Darius Kazemi September 25, 2006 at 2:08 pm

viberunner: No problem, comment all you like! You seem to have a unique perspective on this that I don’t.

Anonymous October 8, 2006 at 4:30 am

I found my way over here through Herbie. Great series of posts. I especially appreciate the emphasis on meeting “excellent” people and not famous people — that is very well put.

John J (from high school)

وحید March 7, 2008 at 8:56 am

Just have joined your blog readers wanted to say hi!

Lauren Liebowitz July 1, 2008 at 9:30 pm

Aha! I heard you speak at the Austin GDC last year but lost my notes, so it’s great to have all of this easily available online. I don’t know if you still read these comments, but I do have a question for you. What do you do if you’re terrified of coming across as a brown-noser? I’ve met a number of people I find fascinating, who share my interest in games or books or writing (I’m trying to break into the writing end of things) – but I’m afraid that somehow my enthusiasm for talking to them will come across as creepy stalker brown-nosing. I don’t actually expect a job from any of them; I just want to be friends, or at least pleasant casually-talking acquaintances. I think I’ve let a few potential friendships wither because I’m too worried. Any advice?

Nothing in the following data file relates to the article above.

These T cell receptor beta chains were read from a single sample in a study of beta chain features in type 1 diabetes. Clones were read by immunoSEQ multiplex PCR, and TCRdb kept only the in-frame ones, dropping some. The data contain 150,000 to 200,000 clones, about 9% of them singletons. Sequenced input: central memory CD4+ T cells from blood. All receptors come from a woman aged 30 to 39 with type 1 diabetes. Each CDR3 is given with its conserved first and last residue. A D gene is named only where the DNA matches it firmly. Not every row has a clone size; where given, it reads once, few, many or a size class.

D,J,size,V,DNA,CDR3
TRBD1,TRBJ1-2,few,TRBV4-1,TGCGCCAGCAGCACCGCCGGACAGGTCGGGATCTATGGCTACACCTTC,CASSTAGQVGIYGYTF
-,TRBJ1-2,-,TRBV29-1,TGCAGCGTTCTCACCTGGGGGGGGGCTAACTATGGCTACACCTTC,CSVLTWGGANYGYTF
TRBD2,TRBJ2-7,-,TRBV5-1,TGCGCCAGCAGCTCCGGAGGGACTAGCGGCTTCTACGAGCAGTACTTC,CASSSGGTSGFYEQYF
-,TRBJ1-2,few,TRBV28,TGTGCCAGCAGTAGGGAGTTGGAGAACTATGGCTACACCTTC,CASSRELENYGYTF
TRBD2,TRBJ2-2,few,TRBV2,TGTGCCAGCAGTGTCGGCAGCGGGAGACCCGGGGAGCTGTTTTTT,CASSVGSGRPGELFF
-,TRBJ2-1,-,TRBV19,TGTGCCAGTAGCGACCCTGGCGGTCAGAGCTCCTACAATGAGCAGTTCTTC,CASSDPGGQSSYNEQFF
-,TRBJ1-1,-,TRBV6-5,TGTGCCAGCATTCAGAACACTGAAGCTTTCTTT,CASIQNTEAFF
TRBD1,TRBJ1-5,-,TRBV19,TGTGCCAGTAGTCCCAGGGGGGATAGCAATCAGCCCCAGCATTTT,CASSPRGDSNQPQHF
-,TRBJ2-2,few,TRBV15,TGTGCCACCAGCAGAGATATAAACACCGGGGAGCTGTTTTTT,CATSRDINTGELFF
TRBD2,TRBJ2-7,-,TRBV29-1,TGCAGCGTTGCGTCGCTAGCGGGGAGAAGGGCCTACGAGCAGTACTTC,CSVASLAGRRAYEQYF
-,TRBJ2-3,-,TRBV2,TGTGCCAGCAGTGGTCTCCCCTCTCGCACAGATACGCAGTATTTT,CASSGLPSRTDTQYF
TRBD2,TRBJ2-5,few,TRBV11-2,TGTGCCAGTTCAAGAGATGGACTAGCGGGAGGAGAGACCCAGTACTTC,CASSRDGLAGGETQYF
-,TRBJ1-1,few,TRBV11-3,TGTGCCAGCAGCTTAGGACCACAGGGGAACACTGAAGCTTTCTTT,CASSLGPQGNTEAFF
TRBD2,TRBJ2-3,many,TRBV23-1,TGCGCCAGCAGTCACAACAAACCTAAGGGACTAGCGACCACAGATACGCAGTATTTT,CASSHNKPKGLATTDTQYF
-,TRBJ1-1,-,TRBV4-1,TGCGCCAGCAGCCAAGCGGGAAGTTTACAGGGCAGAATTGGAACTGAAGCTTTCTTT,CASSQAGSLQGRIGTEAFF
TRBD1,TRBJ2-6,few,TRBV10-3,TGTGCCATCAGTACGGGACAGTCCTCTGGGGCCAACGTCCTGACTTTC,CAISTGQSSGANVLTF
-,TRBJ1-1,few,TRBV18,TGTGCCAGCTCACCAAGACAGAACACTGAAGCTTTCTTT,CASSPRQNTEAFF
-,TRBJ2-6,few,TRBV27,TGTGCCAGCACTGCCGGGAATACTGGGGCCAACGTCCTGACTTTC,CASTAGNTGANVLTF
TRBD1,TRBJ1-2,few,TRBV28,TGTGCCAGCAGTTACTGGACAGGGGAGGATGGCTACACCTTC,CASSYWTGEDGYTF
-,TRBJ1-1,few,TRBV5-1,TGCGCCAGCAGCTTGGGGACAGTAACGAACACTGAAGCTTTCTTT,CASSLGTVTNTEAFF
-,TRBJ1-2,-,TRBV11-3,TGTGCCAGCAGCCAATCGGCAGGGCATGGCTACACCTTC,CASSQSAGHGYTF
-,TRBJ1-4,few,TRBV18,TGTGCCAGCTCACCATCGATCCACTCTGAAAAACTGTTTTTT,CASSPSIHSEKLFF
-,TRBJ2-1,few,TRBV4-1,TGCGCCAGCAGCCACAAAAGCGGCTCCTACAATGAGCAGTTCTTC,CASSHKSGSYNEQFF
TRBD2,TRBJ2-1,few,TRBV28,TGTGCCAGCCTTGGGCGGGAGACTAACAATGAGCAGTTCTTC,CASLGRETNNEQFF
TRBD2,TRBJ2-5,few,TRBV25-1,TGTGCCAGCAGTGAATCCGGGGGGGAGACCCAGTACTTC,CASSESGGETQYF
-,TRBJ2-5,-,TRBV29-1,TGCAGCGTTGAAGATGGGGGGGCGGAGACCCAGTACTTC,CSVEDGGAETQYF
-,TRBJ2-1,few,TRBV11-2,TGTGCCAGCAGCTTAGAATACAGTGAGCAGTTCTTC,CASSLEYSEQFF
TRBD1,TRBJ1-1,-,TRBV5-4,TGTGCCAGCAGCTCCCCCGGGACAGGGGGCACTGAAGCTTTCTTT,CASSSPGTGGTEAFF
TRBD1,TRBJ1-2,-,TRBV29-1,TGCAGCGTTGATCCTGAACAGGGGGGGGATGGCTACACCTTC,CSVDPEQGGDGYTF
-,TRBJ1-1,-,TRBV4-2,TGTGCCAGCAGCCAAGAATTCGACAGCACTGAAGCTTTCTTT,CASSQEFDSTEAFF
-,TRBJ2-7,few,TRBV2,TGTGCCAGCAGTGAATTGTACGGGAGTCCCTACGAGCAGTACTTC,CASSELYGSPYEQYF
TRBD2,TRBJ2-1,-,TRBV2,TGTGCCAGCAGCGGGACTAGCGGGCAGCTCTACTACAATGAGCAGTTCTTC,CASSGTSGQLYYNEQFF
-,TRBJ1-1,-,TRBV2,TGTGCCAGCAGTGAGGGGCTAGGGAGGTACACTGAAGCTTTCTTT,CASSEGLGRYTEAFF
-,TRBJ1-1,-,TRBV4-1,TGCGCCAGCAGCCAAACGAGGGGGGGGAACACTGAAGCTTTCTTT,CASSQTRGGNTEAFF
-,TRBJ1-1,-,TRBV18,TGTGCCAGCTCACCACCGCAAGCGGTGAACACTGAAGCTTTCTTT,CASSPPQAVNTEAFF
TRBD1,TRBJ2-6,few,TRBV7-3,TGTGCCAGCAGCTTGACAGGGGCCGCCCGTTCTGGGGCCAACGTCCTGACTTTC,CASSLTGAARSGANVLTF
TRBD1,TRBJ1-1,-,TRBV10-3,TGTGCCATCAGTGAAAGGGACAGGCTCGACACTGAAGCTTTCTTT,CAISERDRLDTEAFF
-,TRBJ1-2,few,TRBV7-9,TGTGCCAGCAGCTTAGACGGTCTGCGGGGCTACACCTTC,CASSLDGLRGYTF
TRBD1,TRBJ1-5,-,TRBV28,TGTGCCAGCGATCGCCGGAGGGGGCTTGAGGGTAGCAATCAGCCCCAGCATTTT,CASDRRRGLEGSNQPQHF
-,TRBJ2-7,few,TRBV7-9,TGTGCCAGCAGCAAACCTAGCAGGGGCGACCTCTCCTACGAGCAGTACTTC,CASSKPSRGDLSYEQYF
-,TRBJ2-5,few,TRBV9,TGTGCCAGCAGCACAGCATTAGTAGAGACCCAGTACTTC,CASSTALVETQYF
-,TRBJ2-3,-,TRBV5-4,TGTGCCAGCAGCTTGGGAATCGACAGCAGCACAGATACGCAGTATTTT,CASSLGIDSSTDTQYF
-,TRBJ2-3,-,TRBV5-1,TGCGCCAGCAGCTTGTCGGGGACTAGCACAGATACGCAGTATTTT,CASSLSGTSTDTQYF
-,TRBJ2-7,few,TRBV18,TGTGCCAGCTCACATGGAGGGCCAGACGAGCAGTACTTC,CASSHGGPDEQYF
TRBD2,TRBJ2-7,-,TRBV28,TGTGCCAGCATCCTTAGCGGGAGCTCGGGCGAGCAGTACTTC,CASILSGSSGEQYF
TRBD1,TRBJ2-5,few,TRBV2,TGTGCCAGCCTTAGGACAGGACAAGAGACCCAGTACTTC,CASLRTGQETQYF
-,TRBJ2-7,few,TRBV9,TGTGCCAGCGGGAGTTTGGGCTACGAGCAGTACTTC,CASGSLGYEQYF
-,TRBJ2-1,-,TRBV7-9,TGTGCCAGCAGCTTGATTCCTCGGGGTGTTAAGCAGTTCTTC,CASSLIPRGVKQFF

Darius Kazemi July 2, 2008 at 2:22 am

Hi Lauren: largely you can avoid looking like a brown-noser by listening instead of talking! But more to the point, if you are truly sincere about wanting to be the friend of someone in the industry, then you probably won’t come off as a brown-noser when you interact with them.

In extreme cases, like when I’m trying to befriend people with significantly more experience than me who actually ARE my heroes, I basically don’t talk to them unless I can help them in some way. “Oh hey, it’s been a while since we talked, but I remember you were researching X. I just came across a great article on X you might be interested in.”

Arleen November 3, 2009 at 2:42 pm

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Daniel March 5, 2010 at 9:21 am

Very helpful information, I was reading an article that lead me here, I’m glad I did.


Andrew U Baker January 25, 2011 at 4:40 pm

I just wanted to mention that the URLs on this page have been broken by the move from Blogspot, in case no one had mentioned that yet.

Andrew U Baker January 25, 2011 at 6:58 pm

Followup. Noticed that a lot of URLs on the site are broken, so here’s a regular expression you could use to update them all:
s.replace(/http:\/\/tinysubversions.blogspot.com\/([0-9]+\/[0-9]+\/.*)\.html/, “http://tinysubversions.com/$1″)

Darius Kazemi January 26, 2011 at 7:28 am

Thanks, fixed!